Editorial - Journal of Bacteriology and Infectious Diseases (2019) Volume 3, Issue 1
Market Analysis of Bacteriology and Infectious Diseases
Infectious diseases are disorders caused by organisms — such as bacteria, viruses, fungi or parasites. Many organisms live in and on our bodies. They're normally harmless or even helpful. But under certain conditions, some organisms may cause disease. Some infectious diseases can be passed from person to person. Some are transmitted by insects or other animals. And you may get others by consuming contaminated food or water or being exposed to organisms in the environment. Signs and symptoms vary depending on the organism causing the infection, but often include fever and fatigue. Mild infections may respond to rest and home remedies, while some life-threatening infections may need hospitalization. Many infectious diseases, such as measles and chickenpox, can be prevented by vaccines. Frequent and thorough hand-washing also helps protect you from most infectious diseases. An easy way to catch most infectious diseases is by coming in contact with a person or an animal with the infection. Infectious diseases can be spread through direct contact such as: Person to person. Infectious diseases commonly spread through the direct transfer of bacteria, viruses or other germs from one person to another. This can happen when an individual with the bacterium or virus touches, kisses, or coughs or sneezes on someone who isn't infected. These germs can also spread through the exchange of body fluids from sexual contact. The person who passes the germ may have no symptoms of the disease, but may simply be a carrier. Animal to person: Being bitten or scratched by an infected animal — even a pet — can make you sick and, in extreme circumstances, can be fatal. Handling animal waste can be hazardous, too. For example, you can get a toxoplasmosis infection by scooping your cat's litter box. Mother to unborn child: A pregnant woman may pass germs that cause infectious diseases to her unborn baby. Some germs can pass through the placenta or through breast milk. Germs in the vagina can also be transmitted to the baby during birth. Diagnosis of infectious disease sometimes involves identifying an infectious agent either directly or indirectly. In practice most minor infectious diseases such as warts, cutaneous abscesses, respiratory system infections and diarrheal diseases are diagnosed by their clinical presentation and treated without knowledge of the specific causative agent. Conclusions about the cause of the disease are based upon the likelihood that a patient came in contact with a particular agent, the presence of a microbe in a community, and other epidemiological considerations. Given sufficient effort, all known infectious agents can be specifically identified. The benefits of identification, however, are often greatly outweighed by the cost, as often there is no specific treatment, the cause is obvious, or the outcome of an infection is benign.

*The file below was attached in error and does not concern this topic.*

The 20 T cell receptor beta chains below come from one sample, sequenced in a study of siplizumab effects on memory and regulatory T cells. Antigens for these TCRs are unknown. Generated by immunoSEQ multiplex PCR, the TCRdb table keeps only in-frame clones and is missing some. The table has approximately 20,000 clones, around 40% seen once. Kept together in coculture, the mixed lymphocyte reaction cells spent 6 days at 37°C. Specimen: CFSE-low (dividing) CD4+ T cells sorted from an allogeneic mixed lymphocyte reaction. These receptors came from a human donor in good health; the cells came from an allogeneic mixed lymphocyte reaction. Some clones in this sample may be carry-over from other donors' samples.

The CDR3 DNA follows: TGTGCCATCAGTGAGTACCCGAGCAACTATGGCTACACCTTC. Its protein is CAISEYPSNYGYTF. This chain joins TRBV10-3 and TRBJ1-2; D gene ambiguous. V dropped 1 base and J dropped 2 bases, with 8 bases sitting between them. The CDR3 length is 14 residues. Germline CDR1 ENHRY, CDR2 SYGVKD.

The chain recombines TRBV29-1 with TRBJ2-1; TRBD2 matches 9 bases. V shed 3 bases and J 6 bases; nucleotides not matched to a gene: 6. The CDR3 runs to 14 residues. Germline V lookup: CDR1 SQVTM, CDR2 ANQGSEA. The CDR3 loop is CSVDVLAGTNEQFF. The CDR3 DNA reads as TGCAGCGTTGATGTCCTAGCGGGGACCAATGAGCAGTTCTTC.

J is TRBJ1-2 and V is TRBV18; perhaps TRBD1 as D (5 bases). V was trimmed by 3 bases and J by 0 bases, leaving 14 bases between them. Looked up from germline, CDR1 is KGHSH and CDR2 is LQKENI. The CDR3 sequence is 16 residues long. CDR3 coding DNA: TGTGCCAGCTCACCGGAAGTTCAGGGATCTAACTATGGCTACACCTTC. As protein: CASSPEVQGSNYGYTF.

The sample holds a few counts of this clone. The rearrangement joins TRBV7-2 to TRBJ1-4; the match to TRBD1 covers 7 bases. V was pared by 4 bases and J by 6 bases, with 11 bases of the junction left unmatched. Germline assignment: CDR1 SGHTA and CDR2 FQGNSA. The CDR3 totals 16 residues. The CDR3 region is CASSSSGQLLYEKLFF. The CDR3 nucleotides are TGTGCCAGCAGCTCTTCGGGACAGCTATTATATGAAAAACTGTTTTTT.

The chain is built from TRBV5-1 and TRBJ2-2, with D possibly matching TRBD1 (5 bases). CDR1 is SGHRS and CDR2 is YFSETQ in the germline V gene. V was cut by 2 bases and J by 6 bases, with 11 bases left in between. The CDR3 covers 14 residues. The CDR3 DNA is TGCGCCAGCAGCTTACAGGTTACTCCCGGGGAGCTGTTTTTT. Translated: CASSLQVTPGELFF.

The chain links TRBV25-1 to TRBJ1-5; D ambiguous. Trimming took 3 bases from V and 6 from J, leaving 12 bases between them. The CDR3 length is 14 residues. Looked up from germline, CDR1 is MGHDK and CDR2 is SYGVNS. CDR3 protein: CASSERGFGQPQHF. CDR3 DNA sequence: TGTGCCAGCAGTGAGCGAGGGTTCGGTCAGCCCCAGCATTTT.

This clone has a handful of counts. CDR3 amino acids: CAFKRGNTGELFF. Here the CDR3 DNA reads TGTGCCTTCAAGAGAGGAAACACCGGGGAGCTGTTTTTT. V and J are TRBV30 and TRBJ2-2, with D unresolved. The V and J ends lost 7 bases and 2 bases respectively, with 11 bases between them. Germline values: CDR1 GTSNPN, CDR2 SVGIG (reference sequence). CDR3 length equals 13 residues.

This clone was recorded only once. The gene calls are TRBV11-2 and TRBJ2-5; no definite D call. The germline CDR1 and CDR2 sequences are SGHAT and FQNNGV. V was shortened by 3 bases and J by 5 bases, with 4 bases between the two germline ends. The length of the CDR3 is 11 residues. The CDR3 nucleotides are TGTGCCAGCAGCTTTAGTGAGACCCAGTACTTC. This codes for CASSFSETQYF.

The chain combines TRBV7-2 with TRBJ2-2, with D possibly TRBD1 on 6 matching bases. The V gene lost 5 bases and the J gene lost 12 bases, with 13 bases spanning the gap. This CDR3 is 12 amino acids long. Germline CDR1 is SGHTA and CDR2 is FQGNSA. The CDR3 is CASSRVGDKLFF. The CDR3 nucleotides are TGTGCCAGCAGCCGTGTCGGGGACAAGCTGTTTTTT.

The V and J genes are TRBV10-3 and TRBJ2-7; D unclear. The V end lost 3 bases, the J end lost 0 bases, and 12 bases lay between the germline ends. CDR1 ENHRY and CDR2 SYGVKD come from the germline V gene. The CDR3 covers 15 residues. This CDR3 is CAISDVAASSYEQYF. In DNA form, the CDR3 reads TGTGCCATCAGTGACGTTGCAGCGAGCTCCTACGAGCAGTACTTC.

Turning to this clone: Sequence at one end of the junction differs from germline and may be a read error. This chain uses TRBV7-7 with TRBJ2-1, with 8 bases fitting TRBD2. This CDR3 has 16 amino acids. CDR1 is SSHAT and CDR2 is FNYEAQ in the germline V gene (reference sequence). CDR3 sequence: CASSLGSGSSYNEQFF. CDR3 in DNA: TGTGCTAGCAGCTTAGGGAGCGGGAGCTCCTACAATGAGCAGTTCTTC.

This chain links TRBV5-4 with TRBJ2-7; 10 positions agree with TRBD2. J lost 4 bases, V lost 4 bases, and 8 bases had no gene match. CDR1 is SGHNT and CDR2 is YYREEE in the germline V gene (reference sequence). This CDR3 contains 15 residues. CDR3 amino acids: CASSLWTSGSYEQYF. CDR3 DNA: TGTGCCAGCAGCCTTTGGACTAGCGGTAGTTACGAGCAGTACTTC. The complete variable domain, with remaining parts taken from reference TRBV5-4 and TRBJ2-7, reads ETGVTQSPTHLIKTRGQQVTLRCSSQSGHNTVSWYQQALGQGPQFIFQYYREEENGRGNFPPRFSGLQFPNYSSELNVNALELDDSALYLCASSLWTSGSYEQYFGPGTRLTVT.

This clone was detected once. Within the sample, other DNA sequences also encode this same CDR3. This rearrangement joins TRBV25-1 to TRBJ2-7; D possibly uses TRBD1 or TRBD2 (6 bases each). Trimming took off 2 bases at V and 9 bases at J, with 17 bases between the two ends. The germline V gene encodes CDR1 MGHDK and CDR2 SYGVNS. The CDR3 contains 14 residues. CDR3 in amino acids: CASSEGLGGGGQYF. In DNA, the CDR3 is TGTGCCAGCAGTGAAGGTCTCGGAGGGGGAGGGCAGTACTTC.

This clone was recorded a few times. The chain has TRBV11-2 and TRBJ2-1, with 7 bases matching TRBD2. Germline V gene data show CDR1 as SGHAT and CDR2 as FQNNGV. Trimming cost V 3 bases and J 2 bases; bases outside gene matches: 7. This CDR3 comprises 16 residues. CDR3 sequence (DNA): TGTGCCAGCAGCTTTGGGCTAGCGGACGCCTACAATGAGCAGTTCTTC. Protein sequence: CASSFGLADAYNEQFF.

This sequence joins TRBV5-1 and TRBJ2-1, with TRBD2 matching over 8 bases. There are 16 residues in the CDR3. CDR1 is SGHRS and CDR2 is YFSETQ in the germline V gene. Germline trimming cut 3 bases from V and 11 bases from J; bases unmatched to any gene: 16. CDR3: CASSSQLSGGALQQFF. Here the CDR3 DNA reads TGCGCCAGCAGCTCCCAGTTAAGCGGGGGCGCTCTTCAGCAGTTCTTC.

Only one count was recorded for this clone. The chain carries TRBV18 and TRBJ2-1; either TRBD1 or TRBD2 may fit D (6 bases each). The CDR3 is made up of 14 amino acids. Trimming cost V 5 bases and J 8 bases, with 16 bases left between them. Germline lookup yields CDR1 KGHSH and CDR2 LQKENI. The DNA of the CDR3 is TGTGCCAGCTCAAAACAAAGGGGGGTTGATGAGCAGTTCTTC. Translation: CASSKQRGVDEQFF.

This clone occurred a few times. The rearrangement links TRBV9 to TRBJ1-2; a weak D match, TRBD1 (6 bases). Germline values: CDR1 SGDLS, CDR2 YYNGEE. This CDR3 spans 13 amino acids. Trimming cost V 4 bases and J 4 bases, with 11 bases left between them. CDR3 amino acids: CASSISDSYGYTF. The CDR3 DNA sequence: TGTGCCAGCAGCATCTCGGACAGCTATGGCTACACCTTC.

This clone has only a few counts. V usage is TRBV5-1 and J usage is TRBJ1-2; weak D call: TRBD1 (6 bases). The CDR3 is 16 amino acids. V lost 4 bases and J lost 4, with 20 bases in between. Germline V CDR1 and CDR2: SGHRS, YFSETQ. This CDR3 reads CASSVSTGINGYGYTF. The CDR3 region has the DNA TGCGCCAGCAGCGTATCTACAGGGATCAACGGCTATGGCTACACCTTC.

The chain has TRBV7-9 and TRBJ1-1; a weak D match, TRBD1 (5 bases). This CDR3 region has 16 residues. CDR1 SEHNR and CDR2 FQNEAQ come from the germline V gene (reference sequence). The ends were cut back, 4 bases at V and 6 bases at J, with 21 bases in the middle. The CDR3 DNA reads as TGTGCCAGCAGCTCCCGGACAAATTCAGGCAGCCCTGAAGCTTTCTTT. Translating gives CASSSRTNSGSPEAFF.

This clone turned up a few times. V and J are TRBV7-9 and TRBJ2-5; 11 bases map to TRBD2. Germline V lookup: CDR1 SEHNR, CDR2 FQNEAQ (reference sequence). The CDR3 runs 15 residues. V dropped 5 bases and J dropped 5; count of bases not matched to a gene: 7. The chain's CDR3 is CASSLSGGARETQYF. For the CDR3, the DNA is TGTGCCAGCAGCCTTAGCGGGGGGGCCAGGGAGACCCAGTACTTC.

Indirect contact: Disease-causing organisms also can be passed by indirect contact. Many germs can linger on an inanimate object, such as a tabletop, doorknob or faucet handle. When you touch a doorknob handled by someone ill with the flu or a cold, for example, you can pick up the germs he or she left behind. If you then touch your eyes, mouth or nose before washing your hands, you may become infected. Insect bites: Some germs rely on insect carriers — such as mosquitoes, fleas, lice or ticks — to move from host to host. These carriers are known as vectors. Mosquitoes can carry the malaria parasite or West Nile virus. Deer ticks may carry the bacterium that causes Lyme disease. Food contamination: Disease-causing germs can also infect you through contaminated food and water. This mechanism of transmission allows germs to be spread to many people through a single source. Escherichia coli (E. coli), for example, is a bacterium present in or on certain foods — such as undercooked hamburger or unpasteurized fruit juice. Risk factors: While anyone can catch infectious diseases, you may be more likely to get sick if your immune system isn't working properly. This may occur if: You're taking steroids or other medications that suppress your immune system, such as anti-rejection drugs for a transplanted organ. HIV or AIDS: You have certain types of cancer or other disorders that affect your immune system. In addition, certain other medical conditions may predispose you to infection, including implanted medical devices, malnutrition and extremes of age, among others. Complications: Most infectious diseases have only minor complications. But some infections — such as pneumonia, AIDS and meningitis — can become life-threatening. A few types of infections have been linked to a long-term increased risk of cancer: Human papillomavirus is linked to cervical cancer, Helicobacter pylori is linked to stomach cancer and peptic ulcers, Hepatitis B and C have been linked to liver cancer. In addition, some infectious diseases may become silent, only to appear again in the future — sometimes even decades later. For example, someone who's had chickenpox may develop shingles much later in life. Prevention, Follow these tips to decrease the risk of infection: Wash your hands. This is especially important before and after preparing food, before eating, and after using the toilet. And try not to touch your eyes, nose or mouth with your hands, as that's a common way germs enter the body. Get vaccinated. Vaccination can drastically reduce your chances of contracting many diseases. Make sure to keep up to date on your recommended vaccinations, as well as your children's. Stay home when ill. Don't go to work if you are vomiting, have diarrhea or have a fever. Don't send your child to school if he or she has these signs, either. Prepare food safely. Keep counters and other kitchen surfaces clean when preparing meals. Cook foods to the proper temperature, using a food thermometer to check for doneness. For ground meats, that means at least 160 F (71 C); for poultry, 165 F (74 C); and for most other meats, at least 145 F (63 C). Also promptly refrigerate leftovers — don't let cooked foods remain at room temperature for long periods of time. Practice safe sex. Always use condoms if you or your partner has a history of sexually transmitted infections or high-risk behavior. Don't share personal items. Use your own toothbrush, comb and razor. Avoid sharing drinking glasses or dining utensils. Travel wisely. If you're traveling out of the country, talk to your doctor about any special vaccinations — such as yellow fever,Author(s): Mohammed Mustafa Omar